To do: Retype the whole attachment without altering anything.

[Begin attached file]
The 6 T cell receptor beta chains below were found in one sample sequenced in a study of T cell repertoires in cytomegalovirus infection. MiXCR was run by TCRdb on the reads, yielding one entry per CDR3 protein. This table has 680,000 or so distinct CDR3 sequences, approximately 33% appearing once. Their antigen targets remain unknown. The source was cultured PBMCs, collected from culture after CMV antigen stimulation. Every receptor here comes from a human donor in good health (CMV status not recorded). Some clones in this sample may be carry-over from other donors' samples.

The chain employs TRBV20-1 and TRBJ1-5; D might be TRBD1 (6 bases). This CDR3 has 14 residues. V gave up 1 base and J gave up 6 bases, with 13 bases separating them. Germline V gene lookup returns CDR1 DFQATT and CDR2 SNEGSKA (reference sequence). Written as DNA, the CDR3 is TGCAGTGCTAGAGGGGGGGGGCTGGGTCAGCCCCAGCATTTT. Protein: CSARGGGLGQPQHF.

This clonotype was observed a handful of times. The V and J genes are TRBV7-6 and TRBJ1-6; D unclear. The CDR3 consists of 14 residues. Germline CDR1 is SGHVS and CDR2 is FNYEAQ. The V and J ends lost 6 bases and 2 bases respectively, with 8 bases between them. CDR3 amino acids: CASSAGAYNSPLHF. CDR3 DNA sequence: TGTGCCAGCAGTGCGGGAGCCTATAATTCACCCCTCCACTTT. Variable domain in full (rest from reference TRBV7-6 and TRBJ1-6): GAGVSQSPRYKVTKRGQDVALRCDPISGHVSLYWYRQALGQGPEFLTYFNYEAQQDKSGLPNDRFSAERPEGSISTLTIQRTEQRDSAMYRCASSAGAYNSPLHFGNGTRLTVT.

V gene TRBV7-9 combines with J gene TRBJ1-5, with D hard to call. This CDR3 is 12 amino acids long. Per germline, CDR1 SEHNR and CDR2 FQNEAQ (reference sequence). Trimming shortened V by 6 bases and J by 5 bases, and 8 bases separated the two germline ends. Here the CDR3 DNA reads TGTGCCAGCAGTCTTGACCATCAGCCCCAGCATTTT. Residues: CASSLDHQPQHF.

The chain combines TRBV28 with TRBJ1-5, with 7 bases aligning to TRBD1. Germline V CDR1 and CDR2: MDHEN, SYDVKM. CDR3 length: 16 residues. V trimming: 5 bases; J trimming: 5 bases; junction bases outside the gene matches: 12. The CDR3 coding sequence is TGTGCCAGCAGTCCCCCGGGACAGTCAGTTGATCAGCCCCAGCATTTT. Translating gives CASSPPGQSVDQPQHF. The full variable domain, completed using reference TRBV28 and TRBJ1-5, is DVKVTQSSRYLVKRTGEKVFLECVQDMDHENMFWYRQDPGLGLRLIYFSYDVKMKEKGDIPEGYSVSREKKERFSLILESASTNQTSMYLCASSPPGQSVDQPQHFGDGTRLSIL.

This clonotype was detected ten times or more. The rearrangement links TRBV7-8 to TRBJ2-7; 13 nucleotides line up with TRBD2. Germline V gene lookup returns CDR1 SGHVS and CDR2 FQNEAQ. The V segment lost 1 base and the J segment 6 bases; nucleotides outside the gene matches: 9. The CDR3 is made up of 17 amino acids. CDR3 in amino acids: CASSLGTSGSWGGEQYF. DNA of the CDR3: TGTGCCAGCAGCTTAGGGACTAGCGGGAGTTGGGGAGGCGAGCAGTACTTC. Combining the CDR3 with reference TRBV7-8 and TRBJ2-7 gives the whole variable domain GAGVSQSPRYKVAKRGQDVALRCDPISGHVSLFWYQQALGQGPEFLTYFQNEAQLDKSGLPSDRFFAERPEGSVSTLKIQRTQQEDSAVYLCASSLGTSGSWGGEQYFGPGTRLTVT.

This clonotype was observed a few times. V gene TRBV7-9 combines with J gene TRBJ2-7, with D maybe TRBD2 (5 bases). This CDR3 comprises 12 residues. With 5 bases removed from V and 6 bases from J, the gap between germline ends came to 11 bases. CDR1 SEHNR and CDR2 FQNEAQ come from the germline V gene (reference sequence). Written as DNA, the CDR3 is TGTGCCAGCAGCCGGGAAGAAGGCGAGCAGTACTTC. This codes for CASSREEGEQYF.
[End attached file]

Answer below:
The 6 T cell receptor beta chains below were found in one sample sequenced in a study of T cell repertoires in cytomegalovirus infection. MiXCR was run by TCRdb on the reads, yielding one entry per CDR3 protein. This table has 680,000 or so distinct CDR3 sequences, approximately 33% appearing once. Their antigen targets remain unknown. The source was cultured PBMCs, collected from culture after CMV antigen stimulation. Every receptor here comes from a human donor in good health (CMV status not recorded). Some clones in this sample may be carry-over from other donors' samples.

The chain employs TRBV20-1 and TRBJ1-5; D might be TRBD1 (6 bases). This CDR3 has 14 residues. V gave up 1 base and J gave up 6 bases, with 13 bases separating them. Germline V gene lookup returns CDR1 DFQATT and CDR2 SNEGSKA (reference sequence). Written as DNA, the CDR3 is TGCAGTGCTAGAGGGGGGGGGCTGGGTCAGCCCCAGCATTTT. Protein: CSARGGGLGQPQHF.

This clonotype was observed a handful of times. The V and J genes are TRBV7-6 and TRBJ1-6; D unclear. The CDR3 consists of 14 residues. Germline CDR1 is SGHVS and CDR2 is FNYEAQ. The V and J ends lost 6 bases and 2 bases respectively, with 8 bases between them. CDR3 amino acids: CASSAGAYNSPLHF. CDR3 DNA sequence: TGTGCCAGCAGTGCGGGAGCCTATAATTCACCCCTCCACTTT. Variable domain in full (rest from reference TRBV7-6 and TRBJ1-6): GAGVSQSPRYKVTKRGQDVALRCDPISGHVSLYWYRQALGQGPEFLTYFNYEAQQDKSGLPNDRFSAERPEGSISTLTIQRTEQRDSAMYRCASSAGAYNSPLHFGNGTRLTVT.

V gene TRBV7-9 combines with J gene TRBJ1-5, with D hard to call. This CDR3 is 12 amino acids long. Per germline, CDR1 SEHNR and CDR2 FQNEAQ (reference sequence). Trimming shortened V by 6 bases and J by 5 bases, and 8 bases separated the two germline ends. Here the CDR3 DNA reads TGTGCCAGCAGTCTTGACCATCAGCCCCAGCATTTT. Residues: CASSLDHQPQHF.

The chain combines TRBV28 with TRBJ1-5, with 7 bases aligning to TRBD1. Germline V CDR1 and CDR2: MDHEN, SYDVKM. CDR3 length: 16 residues. V trimming: 5 bases; J trimming: 5 bases; junction bases outside the gene matches: 12. The CDR3 coding sequence is TGTGCCAGCAGTCCCCCGGGACAGTCAGTTGATCAGCCCCAGCATTTT. Translating gives CASSPPGQSVDQPQHF. The full variable domain, completed using reference TRBV28 and TRBJ1-5, is DVKVTQSSRYLVKRTGEKVFLECVQDMDHENMFWYRQDPGLGLRLIYFSYDVKMKEKGDIPEGYSVSREKKERFSLILESASTNQTSMYLCASSPPGQSVDQPQHFGDGTRLSIL.

This clonotype was detected ten times or more. The rearrangement links TRBV7-8 to TRBJ2-7; 13 nucleotides line up with TRBD2. Germline V gene lookup returns CDR1 SGHVS and CDR2 FQNEAQ. The V segment lost 1 base and the J segment 6 bases; nucleotides outside the gene matches: 9. The CDR3 is made up of 17 amino acids. CDR3 in amino acids: CASSLGTSGSWGGEQYF. DNA of the CDR3: TGTGCCAGCAGCTTAGGGACTAGCGGGAGTTGGGGAGGCGAGCAGTACTTC. Combining the CDR3 with reference TRBV7-8 and TRBJ2-7 gives the whole variable domain GAGVSQSPRYKVAKRGQDVALRCDPISGHVSLFWYQQALGQGPEFLTYFQNEAQLDKSGLPSDRFFAERPEGSVSTLKIQRTQQEDSAVYLCASSLGTSGSWGGEQYFGPGTRLTVT.

This clonotype was observed a few times. V gene TRBV7-9 combines with J gene TRBJ2-7, with D maybe TRBD2 (5 bases). This CDR3 comprises 12 residues. With 5 bases removed from V and 6 bases from J, the gap between germline ends came to 11 bases. CDR1 SEHNR and CDR2 FQNEAQ come from the germline V gene (reference sequence). Written as DNA, the CDR3 is TGTGCCAGCAGCCGGGAAGAAGGCGAGCAGTACTTC. This codes for CASSREEGEQYF.